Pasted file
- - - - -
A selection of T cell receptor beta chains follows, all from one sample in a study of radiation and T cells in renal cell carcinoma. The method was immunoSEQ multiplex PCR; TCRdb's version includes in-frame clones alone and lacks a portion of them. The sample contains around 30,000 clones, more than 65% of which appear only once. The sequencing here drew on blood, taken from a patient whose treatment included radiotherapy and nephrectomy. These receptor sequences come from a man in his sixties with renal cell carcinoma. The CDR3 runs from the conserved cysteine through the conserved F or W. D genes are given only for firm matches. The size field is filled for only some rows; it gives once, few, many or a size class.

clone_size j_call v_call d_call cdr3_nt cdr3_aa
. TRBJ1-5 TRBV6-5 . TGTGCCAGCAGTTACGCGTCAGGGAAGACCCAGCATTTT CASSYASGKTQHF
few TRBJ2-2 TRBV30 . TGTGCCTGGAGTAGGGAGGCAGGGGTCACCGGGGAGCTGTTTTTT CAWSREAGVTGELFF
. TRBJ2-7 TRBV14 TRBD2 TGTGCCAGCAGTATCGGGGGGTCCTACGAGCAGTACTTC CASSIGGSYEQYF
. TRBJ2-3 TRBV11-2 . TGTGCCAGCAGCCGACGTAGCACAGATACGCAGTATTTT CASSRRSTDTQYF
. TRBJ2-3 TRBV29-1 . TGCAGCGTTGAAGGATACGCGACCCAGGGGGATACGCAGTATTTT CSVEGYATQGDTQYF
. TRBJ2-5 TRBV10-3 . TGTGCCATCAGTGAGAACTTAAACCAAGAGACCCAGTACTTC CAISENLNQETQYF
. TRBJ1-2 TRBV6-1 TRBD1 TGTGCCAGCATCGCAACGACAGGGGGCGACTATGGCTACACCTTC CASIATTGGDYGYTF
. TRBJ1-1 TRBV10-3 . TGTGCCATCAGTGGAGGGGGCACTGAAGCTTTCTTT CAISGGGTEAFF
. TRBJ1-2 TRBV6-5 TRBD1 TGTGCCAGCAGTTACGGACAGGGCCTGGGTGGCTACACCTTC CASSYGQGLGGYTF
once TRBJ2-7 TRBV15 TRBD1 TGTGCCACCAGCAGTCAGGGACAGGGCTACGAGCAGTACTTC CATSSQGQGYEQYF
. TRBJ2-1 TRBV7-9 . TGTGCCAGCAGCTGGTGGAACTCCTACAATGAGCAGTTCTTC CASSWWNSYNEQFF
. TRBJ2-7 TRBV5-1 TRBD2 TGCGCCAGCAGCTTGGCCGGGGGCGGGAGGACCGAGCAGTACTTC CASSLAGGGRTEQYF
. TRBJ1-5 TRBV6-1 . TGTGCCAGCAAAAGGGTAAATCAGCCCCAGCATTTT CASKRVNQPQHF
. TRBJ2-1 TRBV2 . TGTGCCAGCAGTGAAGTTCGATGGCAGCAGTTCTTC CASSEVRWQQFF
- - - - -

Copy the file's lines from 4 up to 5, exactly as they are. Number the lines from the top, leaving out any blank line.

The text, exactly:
few TRBJ2-2 TRBV30 . TGTGCCTGGAGTAGGGAGGCAGGGGTCACCGGGGAGCTGTTTTTT CAWSREAGVTGELFF
. TRBJ2-7 TRBV14 TRBD2 TGTGCCAGCAGTATCGGGGGGTCCTACGAGCAGTACTTC CASSIGGSYEQYF